Several urban Columbus neighborhoods are home to coffee shops that have long served in this capacity; some of which predate many other commercial developments within close proximity. Stauf’s in Grandview Heights, the German Village Coffee Shop, and Cafe Brioso on Gay Street are all great examples of this notion.

“Independent coffee shops take on the character of their communities and cater to the needs of community members,” says Greg Ubert, President of Crimson Cup Coffee & Tea. “A great coffee shop becomes a hub for social interaction, and all kinds of great things can happen as a result of these interactions. People feel more connected and less stressed, friendships are formed and strengthened, community problems are solved, and business deals are struck.”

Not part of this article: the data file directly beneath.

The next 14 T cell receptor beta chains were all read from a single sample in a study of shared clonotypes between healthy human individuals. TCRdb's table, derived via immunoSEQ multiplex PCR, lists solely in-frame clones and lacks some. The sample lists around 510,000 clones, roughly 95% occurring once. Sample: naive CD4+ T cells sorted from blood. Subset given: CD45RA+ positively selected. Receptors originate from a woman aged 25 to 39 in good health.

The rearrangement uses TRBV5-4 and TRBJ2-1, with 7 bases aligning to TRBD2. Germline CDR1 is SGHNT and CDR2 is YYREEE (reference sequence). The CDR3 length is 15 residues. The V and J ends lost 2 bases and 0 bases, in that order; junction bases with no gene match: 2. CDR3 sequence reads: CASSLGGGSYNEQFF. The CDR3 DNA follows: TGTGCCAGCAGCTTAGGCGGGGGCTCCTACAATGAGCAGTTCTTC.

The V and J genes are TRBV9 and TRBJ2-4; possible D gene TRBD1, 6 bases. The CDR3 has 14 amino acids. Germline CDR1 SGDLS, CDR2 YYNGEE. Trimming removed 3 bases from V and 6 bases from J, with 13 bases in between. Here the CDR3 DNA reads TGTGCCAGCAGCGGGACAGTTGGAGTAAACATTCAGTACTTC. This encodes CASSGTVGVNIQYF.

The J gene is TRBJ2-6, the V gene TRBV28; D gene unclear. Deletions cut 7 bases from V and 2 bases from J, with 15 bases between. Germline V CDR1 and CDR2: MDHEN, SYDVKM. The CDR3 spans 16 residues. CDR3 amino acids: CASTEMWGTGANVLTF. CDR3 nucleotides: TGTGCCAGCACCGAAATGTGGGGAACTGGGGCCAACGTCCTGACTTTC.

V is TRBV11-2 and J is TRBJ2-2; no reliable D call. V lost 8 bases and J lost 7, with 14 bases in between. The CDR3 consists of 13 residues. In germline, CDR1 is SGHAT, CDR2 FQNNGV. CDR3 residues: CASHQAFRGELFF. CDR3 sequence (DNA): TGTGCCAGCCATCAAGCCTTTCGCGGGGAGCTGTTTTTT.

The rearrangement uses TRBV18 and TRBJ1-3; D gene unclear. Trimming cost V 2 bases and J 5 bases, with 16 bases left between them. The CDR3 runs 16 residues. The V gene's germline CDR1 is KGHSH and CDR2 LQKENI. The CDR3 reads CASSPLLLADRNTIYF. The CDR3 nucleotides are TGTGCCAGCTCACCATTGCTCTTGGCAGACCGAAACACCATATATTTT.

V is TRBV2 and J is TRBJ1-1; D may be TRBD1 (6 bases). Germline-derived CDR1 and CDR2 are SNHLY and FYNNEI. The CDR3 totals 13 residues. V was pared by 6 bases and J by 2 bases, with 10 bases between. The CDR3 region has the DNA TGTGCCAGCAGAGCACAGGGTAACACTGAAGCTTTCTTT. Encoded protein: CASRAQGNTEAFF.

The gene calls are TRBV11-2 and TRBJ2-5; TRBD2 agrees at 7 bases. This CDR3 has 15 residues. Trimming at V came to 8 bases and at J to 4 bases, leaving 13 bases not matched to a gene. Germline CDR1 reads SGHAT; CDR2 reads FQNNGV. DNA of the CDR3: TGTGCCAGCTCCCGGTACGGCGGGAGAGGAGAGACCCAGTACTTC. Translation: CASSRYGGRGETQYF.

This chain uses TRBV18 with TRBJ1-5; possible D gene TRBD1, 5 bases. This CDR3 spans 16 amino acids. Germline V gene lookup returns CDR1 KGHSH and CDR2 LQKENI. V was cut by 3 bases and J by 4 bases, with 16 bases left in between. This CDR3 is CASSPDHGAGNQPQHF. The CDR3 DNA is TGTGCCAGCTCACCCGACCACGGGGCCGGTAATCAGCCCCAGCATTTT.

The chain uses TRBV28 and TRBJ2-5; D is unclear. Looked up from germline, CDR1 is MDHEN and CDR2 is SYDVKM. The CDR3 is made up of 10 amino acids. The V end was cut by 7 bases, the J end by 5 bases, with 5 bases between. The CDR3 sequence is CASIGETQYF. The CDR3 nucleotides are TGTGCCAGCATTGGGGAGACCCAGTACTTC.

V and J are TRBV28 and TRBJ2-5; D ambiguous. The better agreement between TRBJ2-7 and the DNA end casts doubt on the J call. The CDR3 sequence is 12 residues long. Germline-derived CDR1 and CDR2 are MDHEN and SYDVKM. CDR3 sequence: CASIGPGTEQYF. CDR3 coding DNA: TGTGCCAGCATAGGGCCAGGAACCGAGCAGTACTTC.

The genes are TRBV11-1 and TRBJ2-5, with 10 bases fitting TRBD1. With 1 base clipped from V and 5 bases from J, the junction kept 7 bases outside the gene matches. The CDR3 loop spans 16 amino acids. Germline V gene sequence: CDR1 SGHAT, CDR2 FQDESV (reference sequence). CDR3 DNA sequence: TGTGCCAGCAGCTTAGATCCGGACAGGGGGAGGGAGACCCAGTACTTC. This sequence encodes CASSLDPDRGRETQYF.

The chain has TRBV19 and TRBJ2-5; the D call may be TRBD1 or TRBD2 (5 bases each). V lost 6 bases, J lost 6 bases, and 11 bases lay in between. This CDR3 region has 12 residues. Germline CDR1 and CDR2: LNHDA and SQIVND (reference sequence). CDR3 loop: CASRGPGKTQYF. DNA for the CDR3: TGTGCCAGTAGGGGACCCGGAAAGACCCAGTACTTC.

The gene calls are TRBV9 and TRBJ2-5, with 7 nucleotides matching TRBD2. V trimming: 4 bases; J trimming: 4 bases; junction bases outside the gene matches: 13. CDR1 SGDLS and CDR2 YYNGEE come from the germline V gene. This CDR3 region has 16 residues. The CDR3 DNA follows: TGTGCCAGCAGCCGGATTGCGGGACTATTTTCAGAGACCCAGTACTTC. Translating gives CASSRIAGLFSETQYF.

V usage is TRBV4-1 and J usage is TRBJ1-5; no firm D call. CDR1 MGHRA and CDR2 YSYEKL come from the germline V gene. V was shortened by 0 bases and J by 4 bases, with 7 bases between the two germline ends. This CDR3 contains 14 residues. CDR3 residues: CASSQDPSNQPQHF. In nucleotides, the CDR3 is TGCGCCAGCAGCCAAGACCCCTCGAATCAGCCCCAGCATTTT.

East Franklinton is a Columbus neighborhood oft-cited as one of the next emerging hotspots for redevelopment. Currently, the area doesn’t have a dedicated coffee shop, though some local restaurants and delis are serving that purpose.

“We have Tommy’s Diner which is a great community gathering place and an institution for Franklinton,” says Jim Sweeney, Executive Director of the Franklinton Development Association. “Unfortunately, they close at 3pm, although I hear that later hours are planned.”

The crew at the 400 West Rich Street art studio building aren’t waiting for someone else to open a coffee shop, and plan to take matters into their own hands. Kris Howell, Development Manager at 400 West Rich says that a coffee shop either inside or adjacent to their building is currently a high priority.